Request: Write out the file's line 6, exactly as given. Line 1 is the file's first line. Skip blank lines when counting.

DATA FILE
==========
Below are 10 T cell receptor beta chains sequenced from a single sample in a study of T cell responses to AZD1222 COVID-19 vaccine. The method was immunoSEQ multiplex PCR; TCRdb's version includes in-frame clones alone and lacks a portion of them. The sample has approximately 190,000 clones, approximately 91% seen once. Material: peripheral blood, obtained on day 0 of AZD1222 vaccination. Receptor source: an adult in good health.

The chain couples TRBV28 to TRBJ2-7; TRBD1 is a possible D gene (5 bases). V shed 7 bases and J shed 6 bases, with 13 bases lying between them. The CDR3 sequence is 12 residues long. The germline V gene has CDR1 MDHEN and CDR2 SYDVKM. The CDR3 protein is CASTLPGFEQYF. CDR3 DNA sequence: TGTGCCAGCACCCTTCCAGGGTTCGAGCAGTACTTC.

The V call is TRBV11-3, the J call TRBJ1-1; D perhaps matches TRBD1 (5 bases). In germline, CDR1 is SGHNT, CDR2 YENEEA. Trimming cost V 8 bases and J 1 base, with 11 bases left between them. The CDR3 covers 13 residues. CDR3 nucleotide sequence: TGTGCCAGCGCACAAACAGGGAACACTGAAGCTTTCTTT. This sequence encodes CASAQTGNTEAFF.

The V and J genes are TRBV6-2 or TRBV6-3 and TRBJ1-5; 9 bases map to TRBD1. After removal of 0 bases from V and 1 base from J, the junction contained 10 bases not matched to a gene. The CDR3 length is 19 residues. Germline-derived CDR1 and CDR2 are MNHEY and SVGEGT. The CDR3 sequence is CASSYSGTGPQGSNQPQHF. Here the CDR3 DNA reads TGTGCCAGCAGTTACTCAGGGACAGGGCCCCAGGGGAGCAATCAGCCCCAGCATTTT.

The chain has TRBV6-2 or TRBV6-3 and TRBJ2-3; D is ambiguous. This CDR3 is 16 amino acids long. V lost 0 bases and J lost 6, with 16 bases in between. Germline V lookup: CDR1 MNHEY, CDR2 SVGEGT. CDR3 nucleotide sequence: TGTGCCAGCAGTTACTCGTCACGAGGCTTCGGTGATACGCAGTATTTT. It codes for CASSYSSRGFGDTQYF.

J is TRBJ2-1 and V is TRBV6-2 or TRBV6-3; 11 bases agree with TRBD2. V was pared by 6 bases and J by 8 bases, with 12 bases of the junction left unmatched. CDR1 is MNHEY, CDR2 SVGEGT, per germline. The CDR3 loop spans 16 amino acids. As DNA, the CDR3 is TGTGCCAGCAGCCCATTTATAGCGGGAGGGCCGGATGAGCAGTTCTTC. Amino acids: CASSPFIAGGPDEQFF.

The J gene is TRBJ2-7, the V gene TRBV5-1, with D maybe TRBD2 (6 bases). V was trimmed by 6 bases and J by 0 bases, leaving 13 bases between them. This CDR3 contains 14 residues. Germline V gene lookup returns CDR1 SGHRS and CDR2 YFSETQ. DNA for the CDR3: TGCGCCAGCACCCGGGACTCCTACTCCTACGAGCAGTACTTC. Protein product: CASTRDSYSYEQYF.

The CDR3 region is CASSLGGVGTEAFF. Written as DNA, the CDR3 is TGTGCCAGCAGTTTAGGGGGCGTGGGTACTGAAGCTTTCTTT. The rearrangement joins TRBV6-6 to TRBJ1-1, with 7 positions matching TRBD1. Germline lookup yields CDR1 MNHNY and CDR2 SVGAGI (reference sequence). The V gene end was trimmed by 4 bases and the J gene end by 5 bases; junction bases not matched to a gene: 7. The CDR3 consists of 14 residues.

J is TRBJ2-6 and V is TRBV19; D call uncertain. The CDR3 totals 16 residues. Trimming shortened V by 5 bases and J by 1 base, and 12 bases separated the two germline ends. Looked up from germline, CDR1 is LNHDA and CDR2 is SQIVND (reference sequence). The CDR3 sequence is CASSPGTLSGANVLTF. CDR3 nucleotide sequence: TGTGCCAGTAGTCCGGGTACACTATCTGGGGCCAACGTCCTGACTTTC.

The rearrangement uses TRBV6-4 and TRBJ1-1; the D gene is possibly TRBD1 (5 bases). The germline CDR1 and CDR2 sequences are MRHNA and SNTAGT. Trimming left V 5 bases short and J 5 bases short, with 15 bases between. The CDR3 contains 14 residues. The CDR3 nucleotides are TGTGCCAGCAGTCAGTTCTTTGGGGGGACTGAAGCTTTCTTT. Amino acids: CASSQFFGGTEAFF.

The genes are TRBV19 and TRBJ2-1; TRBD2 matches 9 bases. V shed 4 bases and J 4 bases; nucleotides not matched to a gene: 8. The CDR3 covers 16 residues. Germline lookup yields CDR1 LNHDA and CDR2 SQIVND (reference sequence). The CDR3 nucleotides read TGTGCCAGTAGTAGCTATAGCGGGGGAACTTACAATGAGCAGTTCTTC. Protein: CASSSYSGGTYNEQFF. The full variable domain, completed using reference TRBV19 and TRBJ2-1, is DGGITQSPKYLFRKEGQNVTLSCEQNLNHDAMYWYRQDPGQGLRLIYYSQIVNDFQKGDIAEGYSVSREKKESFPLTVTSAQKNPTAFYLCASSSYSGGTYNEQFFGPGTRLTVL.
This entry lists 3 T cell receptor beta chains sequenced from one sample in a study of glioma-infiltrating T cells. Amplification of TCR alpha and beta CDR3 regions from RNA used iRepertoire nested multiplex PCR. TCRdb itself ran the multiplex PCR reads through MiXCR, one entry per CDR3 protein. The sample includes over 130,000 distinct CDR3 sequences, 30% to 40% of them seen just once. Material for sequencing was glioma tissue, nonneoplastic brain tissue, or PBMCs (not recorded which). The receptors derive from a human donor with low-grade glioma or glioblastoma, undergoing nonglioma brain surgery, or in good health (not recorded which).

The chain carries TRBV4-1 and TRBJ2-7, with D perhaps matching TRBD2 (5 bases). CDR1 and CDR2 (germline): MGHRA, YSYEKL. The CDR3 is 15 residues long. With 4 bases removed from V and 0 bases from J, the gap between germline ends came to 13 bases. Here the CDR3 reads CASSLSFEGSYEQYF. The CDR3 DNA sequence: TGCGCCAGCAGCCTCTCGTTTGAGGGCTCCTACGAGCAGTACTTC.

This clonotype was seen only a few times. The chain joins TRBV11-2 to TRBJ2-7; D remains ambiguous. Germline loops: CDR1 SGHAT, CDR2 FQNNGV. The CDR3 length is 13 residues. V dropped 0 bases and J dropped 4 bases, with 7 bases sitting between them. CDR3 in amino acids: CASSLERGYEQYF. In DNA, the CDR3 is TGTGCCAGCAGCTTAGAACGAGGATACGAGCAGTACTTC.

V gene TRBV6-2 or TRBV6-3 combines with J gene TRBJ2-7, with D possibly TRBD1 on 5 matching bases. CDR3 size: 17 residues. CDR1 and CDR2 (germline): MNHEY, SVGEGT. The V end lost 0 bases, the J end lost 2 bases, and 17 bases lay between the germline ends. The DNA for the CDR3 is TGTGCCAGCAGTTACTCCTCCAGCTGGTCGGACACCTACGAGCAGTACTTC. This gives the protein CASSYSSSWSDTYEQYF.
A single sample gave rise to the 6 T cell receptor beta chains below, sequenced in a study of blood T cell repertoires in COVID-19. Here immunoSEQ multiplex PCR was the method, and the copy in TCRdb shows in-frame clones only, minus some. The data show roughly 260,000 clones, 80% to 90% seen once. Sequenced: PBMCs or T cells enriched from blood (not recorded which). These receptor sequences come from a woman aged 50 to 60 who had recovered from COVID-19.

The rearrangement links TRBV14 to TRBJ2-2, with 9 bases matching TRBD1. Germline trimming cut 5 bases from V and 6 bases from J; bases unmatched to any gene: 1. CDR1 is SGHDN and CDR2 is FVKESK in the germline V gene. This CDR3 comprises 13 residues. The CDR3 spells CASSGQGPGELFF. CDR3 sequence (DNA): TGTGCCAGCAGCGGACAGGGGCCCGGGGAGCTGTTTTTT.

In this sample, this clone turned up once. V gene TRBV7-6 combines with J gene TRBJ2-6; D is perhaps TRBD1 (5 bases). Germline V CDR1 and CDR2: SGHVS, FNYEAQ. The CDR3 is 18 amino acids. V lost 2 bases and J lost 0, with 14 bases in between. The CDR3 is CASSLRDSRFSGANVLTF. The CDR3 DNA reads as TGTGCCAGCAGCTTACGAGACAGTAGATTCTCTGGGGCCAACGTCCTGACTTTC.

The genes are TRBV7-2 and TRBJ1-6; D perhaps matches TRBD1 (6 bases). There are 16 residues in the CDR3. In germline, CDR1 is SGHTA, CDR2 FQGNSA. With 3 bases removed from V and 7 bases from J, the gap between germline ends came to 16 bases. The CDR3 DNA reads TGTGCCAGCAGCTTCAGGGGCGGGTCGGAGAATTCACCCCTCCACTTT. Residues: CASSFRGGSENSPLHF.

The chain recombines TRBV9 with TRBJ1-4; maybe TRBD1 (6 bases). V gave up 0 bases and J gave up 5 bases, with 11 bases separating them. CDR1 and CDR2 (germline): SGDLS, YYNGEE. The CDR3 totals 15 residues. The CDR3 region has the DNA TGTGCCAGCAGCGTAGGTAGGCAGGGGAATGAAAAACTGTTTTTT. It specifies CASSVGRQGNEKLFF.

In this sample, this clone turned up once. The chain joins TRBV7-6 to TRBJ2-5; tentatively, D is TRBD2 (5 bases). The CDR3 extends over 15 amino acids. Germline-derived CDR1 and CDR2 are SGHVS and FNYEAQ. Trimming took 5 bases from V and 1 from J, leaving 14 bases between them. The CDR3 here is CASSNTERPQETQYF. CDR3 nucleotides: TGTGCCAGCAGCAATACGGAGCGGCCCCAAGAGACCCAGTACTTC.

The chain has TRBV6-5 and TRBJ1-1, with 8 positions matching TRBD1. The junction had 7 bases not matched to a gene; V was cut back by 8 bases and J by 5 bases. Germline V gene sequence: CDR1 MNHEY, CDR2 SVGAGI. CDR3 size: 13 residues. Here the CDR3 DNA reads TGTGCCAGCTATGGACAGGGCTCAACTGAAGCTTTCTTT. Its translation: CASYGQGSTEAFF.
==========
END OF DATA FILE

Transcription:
J is TRBJ2-1 and V is TRBV6-2 or TRBV6-3; 11 bases agree with TRBD2. V was pared by 6 bases and J by 8 bases, with 12 bases of the junction left unmatched. CDR1 is MNHEY, CDR2 SVGEGT, per germline. The CDR3 loop spans 16 amino acids. As DNA, the CDR3 is TGTGCCAGCAGCCCATTTATAGCGGGAGGGCCGGATGAGCAGTTCTTC. Amino acids: CASSPFIAGGPDEQFF.